MIAMI, Fla. – Local supporters gathered at Versailles restaurant to echo a message against the Cuban government in a show of solidarity for a group of dissidents in Havana.
On Saturday night, there was an energy from the Cuban exile on Calle Ocho in Little Havana for what some are calling unprecedented events and a possible turning point in Cuban history.
In Cuba’s Havana on Friday night, the island’s youth sang the national anthem outside of the Ministry of Culture, where protests have been taking place. The demonstrations are being described as grassroots gatherings, mainly made up of Cuban artists and intellectuals who are coming together to demand rights. Among their demands are freedom of expression and freedom to dissent.
“Lo que ha occurido es histórico en este país.”
“What has happened is historical in this country,” said Yunior Garcia, a playwright from Havana.
The peaceful protest grew out of frustration over the intervention by Cuban authorities into the headquarters of the San Isidro Movement Thursday night in Old Havana.
Several of its members had been on a hunger strike following the arrest and sentencing of Cuban rapper Denis Solís, a San Isidro member who was sentenced to eight months in jail after confronting a police officer he said had illegally entered his home.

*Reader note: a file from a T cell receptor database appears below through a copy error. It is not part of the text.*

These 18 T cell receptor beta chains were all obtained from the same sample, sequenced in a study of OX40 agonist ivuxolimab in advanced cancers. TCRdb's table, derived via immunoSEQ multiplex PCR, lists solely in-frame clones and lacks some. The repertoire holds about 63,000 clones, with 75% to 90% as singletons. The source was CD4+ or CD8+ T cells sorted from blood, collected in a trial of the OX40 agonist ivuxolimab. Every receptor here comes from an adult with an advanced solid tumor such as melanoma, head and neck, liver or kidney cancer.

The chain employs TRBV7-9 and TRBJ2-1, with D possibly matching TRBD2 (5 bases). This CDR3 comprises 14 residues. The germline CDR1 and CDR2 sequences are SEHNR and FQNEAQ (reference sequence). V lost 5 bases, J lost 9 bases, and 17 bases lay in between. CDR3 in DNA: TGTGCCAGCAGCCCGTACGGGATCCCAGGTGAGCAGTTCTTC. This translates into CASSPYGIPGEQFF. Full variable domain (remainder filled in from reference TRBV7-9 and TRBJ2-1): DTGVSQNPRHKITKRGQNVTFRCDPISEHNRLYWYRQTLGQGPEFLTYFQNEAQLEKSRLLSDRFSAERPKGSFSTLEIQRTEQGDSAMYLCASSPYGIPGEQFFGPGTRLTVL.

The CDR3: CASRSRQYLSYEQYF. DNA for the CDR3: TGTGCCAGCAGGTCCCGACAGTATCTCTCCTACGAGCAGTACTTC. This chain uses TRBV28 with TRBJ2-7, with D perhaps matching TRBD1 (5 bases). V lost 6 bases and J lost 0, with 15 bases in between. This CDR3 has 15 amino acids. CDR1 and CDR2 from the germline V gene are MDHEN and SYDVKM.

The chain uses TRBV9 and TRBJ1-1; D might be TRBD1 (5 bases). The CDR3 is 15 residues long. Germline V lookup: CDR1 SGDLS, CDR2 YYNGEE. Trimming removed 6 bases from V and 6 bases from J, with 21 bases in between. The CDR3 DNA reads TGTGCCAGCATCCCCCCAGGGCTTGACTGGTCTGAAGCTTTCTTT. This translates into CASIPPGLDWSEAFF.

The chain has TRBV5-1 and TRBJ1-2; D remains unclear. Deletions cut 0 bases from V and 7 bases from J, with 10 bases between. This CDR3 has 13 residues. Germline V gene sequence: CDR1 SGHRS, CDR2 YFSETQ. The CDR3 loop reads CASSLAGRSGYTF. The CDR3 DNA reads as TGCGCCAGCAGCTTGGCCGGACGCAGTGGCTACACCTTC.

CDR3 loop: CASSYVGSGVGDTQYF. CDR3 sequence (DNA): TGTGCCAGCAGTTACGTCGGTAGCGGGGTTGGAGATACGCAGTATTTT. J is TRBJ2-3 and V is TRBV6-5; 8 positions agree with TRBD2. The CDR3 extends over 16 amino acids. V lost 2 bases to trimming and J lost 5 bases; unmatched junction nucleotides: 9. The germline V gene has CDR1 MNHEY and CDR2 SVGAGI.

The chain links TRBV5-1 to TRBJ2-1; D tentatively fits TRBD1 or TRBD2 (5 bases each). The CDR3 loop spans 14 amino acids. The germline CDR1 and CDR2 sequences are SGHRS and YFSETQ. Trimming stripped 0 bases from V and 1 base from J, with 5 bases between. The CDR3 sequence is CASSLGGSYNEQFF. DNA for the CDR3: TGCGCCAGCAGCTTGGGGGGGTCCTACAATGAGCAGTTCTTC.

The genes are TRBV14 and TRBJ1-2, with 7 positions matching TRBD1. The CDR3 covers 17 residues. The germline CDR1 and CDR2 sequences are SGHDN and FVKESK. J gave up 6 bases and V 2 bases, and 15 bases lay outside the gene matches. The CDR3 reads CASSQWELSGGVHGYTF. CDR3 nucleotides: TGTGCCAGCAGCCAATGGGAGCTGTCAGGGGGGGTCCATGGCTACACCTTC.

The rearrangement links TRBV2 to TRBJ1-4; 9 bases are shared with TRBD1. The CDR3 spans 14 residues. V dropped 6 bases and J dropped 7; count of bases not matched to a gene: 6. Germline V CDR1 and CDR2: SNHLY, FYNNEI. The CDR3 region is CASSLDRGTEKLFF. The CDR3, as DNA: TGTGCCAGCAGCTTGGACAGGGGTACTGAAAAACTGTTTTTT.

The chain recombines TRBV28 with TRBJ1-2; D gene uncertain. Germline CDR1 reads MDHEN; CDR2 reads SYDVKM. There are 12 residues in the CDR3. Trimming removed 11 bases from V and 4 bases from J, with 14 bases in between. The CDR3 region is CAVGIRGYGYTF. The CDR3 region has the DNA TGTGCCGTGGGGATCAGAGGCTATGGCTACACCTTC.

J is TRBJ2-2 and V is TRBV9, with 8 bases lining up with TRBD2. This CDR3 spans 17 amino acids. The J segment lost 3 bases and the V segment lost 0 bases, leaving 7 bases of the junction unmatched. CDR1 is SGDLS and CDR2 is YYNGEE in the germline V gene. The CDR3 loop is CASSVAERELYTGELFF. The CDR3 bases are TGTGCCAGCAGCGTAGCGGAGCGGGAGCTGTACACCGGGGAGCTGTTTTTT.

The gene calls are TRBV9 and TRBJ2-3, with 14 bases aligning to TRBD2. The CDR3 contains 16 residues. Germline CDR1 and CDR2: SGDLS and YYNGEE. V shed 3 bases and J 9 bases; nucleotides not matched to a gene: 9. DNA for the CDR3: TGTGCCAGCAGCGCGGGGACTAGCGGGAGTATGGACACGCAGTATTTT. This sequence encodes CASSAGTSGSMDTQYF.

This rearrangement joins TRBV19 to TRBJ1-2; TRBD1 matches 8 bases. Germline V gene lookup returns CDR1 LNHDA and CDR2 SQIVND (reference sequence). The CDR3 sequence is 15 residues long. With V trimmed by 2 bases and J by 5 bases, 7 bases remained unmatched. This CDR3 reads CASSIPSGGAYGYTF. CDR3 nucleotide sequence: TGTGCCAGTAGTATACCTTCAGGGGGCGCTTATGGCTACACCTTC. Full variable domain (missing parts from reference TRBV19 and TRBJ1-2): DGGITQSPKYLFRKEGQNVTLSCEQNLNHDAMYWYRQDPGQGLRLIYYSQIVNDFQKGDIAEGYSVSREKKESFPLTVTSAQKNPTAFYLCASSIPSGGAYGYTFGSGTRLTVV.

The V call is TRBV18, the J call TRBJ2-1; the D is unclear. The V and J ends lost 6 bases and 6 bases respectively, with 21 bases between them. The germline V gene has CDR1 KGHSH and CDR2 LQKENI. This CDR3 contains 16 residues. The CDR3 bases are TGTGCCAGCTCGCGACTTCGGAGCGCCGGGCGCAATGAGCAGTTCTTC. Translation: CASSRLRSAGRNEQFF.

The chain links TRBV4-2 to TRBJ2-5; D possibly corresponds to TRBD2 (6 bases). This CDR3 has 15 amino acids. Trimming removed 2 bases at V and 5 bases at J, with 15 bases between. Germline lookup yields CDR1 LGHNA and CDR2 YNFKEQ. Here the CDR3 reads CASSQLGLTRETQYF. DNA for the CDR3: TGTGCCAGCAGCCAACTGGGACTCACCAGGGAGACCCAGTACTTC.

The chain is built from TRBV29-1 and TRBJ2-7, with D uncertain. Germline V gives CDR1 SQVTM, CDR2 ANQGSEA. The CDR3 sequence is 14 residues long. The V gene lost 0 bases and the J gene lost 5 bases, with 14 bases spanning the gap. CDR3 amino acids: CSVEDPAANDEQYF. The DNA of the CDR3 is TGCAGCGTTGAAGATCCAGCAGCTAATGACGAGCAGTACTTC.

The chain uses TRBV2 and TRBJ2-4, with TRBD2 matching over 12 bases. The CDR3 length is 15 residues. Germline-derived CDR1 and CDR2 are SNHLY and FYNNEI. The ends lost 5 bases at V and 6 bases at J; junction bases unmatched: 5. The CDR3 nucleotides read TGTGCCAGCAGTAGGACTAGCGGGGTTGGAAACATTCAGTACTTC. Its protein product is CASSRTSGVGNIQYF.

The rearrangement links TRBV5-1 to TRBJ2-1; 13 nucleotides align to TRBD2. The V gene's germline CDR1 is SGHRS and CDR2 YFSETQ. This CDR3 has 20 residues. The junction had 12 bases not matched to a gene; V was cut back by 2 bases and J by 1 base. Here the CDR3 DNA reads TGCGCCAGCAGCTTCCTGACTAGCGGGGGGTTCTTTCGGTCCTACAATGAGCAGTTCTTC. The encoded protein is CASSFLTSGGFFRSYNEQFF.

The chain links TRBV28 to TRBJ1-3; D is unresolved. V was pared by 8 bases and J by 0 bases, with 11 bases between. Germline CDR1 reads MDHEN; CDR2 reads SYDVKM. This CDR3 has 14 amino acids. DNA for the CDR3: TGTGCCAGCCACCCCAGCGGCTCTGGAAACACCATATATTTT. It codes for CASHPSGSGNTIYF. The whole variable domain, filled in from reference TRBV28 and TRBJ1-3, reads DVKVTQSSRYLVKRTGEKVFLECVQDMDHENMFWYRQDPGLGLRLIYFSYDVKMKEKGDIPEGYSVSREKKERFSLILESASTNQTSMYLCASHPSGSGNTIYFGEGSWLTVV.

Those who watch Cuba closely said the events Friday night in Havana have never happened in country’s revolutionary history and this could be a turning point.
Back at Versailles, supporters had strong words and spoke as to why they had taken to the streets themselves.
“It’s an opportunity for the world to see that the Castro regime is killing these people and we are here supporting them.”
In a press conference from Havana, organizers of the San Isidro Movement told Local 10 that their biggest accomplishment is that they are going to sit at the table with Cuban government officials. That is expected to take place next week.
The Cuban government alleges this is American interference and they have planned a counter protest for Sunday.